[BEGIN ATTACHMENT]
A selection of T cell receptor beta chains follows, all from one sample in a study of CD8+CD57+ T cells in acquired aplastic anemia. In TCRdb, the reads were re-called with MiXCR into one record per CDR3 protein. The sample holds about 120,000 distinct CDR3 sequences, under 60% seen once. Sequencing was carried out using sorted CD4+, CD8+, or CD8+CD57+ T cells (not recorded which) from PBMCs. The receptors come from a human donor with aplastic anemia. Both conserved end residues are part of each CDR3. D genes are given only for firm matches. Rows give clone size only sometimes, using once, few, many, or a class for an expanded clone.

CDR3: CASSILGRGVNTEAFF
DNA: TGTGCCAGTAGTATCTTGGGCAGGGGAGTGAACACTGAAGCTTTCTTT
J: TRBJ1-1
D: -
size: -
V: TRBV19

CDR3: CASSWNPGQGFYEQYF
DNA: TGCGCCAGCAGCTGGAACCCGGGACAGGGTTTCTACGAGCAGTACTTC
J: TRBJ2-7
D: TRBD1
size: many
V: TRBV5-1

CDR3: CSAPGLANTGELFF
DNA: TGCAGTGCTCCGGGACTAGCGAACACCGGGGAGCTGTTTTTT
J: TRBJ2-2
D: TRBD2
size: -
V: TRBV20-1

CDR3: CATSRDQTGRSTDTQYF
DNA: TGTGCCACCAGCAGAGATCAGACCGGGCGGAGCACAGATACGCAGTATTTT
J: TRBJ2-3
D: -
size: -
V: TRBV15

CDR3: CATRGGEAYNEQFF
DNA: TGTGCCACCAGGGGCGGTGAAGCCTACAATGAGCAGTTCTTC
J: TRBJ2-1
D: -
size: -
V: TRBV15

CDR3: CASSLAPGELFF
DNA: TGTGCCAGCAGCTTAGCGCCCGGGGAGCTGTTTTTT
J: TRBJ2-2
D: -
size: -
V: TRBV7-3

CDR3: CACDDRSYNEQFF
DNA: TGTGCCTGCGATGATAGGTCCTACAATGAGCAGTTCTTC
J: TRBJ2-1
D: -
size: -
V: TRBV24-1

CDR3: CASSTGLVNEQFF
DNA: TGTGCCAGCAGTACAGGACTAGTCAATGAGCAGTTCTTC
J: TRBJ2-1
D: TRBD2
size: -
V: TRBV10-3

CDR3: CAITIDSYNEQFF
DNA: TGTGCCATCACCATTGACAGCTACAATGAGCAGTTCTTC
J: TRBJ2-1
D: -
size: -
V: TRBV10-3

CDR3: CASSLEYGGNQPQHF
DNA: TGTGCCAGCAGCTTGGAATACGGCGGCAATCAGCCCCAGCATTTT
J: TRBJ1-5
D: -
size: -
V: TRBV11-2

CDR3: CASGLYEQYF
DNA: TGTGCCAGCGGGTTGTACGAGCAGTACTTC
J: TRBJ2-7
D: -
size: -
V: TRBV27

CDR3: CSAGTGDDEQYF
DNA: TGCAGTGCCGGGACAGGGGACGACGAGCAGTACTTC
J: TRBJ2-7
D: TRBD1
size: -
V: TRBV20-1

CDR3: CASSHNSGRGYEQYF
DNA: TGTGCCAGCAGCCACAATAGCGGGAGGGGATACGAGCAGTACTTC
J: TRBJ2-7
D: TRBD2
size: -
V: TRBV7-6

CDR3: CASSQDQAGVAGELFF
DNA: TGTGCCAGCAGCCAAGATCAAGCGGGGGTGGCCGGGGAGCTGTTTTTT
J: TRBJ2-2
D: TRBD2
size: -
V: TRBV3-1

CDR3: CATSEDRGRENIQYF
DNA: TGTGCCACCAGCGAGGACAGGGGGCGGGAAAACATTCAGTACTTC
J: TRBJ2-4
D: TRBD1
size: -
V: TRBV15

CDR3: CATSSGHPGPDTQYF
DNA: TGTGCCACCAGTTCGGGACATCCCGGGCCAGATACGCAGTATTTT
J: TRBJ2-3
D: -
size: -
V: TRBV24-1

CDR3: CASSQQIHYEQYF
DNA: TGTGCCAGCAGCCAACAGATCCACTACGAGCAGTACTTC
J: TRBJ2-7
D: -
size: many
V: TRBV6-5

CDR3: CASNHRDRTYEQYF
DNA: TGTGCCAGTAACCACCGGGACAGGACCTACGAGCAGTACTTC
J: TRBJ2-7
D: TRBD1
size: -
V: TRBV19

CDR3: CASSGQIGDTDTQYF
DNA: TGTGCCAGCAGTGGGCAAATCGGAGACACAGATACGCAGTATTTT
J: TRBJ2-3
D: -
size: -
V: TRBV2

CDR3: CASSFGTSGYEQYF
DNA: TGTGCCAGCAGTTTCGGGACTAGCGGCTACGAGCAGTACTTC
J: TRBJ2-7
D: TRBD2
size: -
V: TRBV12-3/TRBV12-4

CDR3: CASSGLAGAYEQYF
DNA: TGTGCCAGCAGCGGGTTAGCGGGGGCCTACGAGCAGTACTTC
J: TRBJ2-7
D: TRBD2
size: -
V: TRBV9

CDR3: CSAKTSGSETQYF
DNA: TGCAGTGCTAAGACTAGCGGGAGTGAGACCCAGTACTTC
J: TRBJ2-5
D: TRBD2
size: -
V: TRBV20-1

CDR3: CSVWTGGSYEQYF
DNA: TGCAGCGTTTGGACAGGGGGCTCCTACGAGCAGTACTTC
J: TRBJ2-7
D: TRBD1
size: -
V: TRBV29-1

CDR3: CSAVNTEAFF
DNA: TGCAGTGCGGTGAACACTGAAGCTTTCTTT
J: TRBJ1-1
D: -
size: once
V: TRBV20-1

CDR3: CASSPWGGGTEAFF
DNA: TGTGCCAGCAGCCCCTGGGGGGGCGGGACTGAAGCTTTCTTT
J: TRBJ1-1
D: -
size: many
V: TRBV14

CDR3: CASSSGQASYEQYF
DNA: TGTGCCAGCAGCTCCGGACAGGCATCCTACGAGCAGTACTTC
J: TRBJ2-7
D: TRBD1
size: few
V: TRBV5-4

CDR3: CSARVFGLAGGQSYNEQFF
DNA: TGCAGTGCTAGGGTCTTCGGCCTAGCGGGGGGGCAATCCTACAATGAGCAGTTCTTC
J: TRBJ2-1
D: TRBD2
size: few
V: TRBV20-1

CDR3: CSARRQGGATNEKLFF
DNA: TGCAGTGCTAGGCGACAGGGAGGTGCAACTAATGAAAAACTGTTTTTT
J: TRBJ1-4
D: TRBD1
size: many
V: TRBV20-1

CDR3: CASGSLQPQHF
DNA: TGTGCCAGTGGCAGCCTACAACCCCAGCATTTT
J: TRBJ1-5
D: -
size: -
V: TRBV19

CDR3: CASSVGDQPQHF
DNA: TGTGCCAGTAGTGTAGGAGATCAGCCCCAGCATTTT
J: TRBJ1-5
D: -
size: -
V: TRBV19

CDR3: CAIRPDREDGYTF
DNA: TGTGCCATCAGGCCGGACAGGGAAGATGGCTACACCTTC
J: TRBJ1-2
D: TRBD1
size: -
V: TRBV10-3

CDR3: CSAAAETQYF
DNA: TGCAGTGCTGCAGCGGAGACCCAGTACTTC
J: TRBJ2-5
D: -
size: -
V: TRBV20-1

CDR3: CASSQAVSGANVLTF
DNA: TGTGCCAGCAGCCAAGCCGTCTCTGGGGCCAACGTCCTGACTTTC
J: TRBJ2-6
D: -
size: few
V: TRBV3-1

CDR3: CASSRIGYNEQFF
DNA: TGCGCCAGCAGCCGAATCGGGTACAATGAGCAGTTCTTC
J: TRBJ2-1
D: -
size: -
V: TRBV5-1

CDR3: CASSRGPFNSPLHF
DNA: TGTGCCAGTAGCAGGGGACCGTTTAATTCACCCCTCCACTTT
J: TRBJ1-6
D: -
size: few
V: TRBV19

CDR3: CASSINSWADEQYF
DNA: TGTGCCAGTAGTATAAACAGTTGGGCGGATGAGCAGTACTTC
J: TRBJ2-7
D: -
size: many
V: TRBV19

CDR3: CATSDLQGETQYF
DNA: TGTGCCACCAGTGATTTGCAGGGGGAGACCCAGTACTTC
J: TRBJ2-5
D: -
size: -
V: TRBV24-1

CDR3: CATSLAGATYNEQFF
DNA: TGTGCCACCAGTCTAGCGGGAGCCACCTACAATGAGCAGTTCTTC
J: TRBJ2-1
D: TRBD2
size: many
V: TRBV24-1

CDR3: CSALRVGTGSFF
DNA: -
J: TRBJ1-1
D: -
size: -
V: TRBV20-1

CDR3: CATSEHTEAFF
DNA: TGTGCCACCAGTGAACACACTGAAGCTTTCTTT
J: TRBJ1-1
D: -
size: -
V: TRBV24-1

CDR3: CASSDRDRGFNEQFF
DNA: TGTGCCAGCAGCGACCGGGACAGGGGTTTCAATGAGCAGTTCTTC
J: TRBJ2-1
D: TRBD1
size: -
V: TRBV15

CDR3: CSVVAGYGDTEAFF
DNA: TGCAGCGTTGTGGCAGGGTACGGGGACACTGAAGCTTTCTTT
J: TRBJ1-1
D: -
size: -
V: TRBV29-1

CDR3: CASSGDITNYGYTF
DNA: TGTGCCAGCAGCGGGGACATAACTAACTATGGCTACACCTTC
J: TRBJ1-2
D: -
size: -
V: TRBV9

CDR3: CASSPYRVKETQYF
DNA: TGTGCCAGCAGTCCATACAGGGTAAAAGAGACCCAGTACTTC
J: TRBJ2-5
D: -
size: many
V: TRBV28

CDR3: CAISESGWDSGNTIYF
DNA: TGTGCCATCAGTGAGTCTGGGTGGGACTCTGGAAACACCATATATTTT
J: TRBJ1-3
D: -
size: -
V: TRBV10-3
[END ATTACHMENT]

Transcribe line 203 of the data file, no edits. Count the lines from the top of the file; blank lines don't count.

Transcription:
D: -